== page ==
Shockingly, one user responded

"I'm currently running on $5 DO Droplet (Digital Ocean Droplet). Far more subscribers and number of emails."

No way. That can't be right? Right? Yeah that's what I thought.

Then @knadh, the creator of listmonk responded and discussed how many vcpus and memory his 7+ million e-mail production instance was using


less than 1 vcpu and 57MB of RAM for 7+ million e-mails

And, he plans to release a 2.0 soon that's even more performant somehow... I don't get it, but hey, I'm not complaining and nor should you. @knadh 🙌   amazing work

Thus, for my server's pricing estimation, I decided to use a $5 Digital Ocean droplet that comes with 1 vcpu, 1gb RAM and 25gb SSD. What's great about Digital Ocean is they also come with 1,000 GB of data transfer included with the droplet. At, we make it really easy to compare and understand different server offerings. For more information on data transfer and other server offerings, check out the server category.

One of the secret ingredients in Listmonk is that it's written in Go. Since Go is a compiled language, it's extremely performant and consumes a lot less memory than many other interpreted languages like javascript.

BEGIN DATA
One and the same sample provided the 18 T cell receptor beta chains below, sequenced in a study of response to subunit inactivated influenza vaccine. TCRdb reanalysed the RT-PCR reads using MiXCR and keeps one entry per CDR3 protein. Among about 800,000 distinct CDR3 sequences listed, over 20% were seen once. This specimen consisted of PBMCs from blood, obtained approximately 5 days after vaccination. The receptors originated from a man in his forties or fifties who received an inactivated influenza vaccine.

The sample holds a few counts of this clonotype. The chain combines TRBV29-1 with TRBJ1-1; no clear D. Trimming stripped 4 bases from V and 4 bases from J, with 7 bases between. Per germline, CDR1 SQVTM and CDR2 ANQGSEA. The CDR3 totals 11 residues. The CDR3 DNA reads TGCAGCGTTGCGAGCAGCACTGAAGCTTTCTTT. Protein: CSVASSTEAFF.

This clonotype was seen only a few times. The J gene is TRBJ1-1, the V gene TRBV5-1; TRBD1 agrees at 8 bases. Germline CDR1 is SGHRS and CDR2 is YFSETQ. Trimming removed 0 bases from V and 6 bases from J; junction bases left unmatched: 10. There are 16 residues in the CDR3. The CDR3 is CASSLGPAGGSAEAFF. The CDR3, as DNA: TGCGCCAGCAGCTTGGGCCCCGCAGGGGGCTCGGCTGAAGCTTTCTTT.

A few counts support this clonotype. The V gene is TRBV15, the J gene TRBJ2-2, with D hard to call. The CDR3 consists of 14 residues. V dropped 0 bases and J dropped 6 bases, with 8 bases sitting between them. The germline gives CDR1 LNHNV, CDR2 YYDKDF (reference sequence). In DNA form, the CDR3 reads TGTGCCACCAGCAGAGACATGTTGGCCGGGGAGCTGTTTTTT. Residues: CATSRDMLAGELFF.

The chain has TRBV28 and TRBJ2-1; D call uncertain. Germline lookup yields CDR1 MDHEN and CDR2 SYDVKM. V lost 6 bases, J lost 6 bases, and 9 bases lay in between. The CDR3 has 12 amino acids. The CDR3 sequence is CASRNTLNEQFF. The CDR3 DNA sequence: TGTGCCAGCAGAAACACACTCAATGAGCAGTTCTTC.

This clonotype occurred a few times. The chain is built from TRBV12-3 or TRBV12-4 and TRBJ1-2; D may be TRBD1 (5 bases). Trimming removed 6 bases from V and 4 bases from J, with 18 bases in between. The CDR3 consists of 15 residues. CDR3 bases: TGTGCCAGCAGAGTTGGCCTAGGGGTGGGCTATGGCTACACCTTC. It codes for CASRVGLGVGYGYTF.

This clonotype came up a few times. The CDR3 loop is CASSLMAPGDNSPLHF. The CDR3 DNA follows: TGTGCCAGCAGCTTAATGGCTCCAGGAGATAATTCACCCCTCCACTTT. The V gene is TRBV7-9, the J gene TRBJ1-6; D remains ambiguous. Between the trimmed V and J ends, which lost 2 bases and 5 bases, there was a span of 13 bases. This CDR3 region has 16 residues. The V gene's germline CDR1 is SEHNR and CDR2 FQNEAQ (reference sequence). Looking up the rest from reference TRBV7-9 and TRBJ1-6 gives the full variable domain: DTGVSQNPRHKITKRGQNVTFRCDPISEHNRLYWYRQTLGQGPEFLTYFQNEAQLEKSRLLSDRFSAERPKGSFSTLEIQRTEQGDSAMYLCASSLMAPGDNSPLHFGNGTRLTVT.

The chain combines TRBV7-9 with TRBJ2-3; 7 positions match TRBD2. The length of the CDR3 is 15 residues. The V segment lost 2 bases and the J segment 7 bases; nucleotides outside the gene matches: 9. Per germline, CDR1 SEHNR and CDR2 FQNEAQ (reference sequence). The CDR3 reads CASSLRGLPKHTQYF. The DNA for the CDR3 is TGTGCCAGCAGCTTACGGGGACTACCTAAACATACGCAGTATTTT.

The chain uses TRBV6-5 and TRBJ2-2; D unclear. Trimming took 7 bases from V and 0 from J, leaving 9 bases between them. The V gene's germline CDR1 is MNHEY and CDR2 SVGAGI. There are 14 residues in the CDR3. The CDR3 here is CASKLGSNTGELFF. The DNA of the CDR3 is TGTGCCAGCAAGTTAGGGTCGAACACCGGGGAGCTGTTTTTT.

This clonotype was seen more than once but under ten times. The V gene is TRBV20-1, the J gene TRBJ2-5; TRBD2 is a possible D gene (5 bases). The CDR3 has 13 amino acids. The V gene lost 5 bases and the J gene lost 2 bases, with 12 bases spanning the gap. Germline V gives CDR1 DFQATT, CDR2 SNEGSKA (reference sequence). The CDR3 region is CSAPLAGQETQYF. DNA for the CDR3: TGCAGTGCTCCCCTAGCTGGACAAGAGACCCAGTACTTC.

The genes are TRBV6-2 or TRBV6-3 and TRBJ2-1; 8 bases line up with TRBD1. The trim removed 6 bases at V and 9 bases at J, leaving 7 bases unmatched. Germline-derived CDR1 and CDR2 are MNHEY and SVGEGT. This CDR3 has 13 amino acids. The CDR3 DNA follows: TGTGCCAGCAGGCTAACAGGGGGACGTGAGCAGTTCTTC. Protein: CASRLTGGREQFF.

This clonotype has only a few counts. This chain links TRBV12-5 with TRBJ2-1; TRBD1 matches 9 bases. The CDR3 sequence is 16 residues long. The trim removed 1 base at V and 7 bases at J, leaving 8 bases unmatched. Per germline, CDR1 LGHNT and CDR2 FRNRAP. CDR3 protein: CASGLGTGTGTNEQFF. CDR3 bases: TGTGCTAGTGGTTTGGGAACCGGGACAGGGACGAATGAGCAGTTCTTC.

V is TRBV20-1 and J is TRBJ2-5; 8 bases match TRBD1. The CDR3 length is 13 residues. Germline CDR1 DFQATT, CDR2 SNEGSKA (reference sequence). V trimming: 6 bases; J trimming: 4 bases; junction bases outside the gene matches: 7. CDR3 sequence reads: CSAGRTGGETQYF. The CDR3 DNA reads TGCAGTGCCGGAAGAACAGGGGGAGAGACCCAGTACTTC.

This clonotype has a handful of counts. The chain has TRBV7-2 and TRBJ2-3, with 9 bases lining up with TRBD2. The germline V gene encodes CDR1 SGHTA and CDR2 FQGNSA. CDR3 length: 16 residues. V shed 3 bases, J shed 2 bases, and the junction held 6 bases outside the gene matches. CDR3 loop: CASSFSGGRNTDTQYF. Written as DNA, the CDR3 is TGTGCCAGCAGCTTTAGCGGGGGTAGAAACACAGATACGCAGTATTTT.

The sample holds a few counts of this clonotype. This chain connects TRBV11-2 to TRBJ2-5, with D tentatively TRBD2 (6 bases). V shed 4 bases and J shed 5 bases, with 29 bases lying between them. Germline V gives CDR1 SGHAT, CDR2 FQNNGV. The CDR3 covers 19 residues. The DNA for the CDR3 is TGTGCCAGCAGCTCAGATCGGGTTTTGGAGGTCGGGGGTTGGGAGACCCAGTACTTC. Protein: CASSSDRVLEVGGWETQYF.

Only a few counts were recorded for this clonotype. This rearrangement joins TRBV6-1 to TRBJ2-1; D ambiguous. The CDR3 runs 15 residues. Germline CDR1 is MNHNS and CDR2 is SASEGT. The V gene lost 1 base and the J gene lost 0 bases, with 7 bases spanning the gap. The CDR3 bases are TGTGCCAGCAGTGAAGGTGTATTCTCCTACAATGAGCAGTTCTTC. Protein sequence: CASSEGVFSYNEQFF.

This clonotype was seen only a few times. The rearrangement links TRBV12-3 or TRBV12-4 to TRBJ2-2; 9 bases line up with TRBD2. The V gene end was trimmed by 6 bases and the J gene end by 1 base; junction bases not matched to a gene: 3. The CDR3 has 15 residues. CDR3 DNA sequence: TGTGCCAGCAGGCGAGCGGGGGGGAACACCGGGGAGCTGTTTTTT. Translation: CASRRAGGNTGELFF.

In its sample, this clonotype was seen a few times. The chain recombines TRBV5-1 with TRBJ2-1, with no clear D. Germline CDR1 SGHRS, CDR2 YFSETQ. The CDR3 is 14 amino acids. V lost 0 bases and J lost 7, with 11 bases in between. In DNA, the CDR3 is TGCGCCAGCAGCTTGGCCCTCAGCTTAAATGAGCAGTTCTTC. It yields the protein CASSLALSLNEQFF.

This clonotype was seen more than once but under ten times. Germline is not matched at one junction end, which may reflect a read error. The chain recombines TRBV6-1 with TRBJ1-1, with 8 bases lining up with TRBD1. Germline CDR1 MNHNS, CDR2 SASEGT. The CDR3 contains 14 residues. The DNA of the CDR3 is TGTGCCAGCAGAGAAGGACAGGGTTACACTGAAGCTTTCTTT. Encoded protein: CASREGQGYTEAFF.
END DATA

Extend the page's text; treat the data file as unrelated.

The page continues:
SES costs

The gif above is an example of a newsletter from the USC Alumni Association. It's ~76KB so let's conservatively estimate that each email you send is ~100KB or ~.0001GB (KB = kilobytes, GB = gigabyte).

Total costs

SES charges $0.10 per 1,000 emails and $0.12 per gb of data per month (total amount of data you send across all emails including the message body + attachments + message headers).

S1 (50k subs, 500k emails)S2 (100k subs, 1.2M emails)S3 (200k subs, 3M emails)

FAQ and caveats

Now some of you may be asking,

"Why can't I use AWS SNS (simple notification service) instead of SES, don't they both send emails?"